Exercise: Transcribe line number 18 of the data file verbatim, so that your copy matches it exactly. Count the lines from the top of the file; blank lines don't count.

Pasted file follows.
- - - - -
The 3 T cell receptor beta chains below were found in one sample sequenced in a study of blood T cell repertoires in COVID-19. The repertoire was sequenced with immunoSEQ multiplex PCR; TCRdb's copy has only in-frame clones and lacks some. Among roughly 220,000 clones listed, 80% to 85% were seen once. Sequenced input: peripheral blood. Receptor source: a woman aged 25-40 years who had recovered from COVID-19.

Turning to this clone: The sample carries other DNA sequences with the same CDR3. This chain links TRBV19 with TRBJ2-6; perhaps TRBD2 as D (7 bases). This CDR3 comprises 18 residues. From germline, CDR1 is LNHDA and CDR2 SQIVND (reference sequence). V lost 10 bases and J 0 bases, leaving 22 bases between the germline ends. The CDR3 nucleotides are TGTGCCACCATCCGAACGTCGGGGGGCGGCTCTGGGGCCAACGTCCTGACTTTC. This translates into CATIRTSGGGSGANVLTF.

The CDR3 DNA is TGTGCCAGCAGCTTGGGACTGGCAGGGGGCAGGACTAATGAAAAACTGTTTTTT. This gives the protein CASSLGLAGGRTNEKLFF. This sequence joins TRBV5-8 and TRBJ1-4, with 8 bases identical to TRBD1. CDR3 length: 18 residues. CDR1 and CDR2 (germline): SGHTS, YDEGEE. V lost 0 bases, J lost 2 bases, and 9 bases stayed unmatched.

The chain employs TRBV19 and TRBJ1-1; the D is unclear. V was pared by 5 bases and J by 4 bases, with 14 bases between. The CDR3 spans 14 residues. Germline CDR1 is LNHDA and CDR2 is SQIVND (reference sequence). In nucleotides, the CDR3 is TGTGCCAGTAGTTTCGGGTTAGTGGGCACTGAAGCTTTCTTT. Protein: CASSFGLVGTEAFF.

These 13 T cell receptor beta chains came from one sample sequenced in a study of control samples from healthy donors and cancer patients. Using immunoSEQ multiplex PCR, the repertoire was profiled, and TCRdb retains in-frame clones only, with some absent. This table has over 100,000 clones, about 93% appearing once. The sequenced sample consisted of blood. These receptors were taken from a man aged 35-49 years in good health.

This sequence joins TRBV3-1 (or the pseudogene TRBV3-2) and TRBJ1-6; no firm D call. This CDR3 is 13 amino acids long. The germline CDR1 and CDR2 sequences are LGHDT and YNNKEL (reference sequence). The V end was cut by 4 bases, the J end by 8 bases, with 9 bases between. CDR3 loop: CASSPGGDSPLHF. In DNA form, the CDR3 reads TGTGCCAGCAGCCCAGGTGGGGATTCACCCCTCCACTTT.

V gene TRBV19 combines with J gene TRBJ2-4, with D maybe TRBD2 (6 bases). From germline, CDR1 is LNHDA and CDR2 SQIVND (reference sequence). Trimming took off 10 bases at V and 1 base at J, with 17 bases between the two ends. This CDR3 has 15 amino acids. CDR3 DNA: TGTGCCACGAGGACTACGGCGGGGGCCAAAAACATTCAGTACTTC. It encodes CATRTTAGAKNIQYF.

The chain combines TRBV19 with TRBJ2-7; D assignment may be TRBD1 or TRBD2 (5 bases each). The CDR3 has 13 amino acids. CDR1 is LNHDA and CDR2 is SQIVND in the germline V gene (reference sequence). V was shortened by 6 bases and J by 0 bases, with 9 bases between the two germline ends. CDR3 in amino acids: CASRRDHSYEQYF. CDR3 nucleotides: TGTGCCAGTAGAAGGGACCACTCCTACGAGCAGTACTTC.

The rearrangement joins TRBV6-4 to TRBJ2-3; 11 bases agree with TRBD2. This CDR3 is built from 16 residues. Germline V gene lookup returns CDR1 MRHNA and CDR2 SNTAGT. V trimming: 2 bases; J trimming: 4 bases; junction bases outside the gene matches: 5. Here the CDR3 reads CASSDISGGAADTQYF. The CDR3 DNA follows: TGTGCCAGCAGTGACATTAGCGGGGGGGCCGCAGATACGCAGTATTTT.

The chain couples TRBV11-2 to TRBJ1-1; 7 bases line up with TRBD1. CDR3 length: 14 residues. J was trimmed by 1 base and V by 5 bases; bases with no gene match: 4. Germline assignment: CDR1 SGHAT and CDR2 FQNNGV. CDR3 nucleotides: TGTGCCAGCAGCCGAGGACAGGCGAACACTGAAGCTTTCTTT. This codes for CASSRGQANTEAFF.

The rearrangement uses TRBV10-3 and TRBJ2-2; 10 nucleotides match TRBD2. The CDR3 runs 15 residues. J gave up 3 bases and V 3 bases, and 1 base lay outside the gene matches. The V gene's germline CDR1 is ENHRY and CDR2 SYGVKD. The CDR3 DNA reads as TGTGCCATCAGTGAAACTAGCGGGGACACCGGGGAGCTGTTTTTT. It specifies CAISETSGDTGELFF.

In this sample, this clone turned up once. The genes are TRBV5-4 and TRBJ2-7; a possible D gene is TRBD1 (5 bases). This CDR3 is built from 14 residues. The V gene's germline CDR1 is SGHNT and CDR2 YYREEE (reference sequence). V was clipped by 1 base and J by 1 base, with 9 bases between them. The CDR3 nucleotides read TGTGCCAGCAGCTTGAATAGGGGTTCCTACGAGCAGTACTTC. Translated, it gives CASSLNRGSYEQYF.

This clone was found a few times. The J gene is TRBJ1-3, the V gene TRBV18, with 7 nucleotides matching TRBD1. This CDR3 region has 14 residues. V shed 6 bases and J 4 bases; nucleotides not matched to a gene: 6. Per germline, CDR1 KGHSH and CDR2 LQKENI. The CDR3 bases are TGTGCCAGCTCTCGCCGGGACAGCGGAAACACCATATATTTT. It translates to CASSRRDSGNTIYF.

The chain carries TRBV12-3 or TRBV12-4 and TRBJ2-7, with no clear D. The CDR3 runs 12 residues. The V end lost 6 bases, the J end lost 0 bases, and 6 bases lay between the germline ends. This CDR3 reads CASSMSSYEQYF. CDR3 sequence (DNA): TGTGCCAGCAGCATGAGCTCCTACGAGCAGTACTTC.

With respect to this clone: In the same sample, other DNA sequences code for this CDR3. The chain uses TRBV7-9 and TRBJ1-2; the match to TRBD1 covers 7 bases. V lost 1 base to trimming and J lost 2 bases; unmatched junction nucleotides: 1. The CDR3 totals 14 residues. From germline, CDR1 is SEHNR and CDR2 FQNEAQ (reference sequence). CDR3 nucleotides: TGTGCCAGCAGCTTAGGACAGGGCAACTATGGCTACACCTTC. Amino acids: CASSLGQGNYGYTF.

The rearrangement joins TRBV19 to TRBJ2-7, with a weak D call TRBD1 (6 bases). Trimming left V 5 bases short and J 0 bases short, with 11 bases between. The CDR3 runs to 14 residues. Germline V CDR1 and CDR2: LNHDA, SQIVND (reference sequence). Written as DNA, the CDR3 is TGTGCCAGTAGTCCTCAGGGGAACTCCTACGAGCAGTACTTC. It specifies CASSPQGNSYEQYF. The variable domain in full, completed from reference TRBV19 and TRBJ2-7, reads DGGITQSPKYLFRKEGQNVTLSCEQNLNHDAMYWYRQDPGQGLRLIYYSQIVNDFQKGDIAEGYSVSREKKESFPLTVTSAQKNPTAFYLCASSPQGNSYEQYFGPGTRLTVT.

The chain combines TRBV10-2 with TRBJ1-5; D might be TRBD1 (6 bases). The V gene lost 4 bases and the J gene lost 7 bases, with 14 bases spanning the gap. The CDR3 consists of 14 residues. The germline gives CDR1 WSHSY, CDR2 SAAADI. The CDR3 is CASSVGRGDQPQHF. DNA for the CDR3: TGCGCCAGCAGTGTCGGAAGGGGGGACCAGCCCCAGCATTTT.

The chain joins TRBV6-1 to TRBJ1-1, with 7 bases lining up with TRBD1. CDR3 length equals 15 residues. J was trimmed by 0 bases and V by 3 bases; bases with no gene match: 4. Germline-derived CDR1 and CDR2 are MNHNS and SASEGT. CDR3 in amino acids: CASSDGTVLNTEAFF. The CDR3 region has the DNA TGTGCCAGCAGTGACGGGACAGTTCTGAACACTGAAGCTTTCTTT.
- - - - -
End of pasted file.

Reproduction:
The chain joins TRBV6-1 to TRBJ1-1, with 7 bases lining up with TRBD1. CDR3 length equals 15 residues. J was trimmed by 0 bases and V by 3 bases; bases with no gene match: 4. Germline-derived CDR1 and CDR2 are MNHNS and SASEGT. CDR3 in amino acids: CASSDGTVLNTEAFF. The CDR3 region has the DNA TGTGCCAGCAGTGACGGGACAGTTCTGAACACTGAAGCTTTCTTT.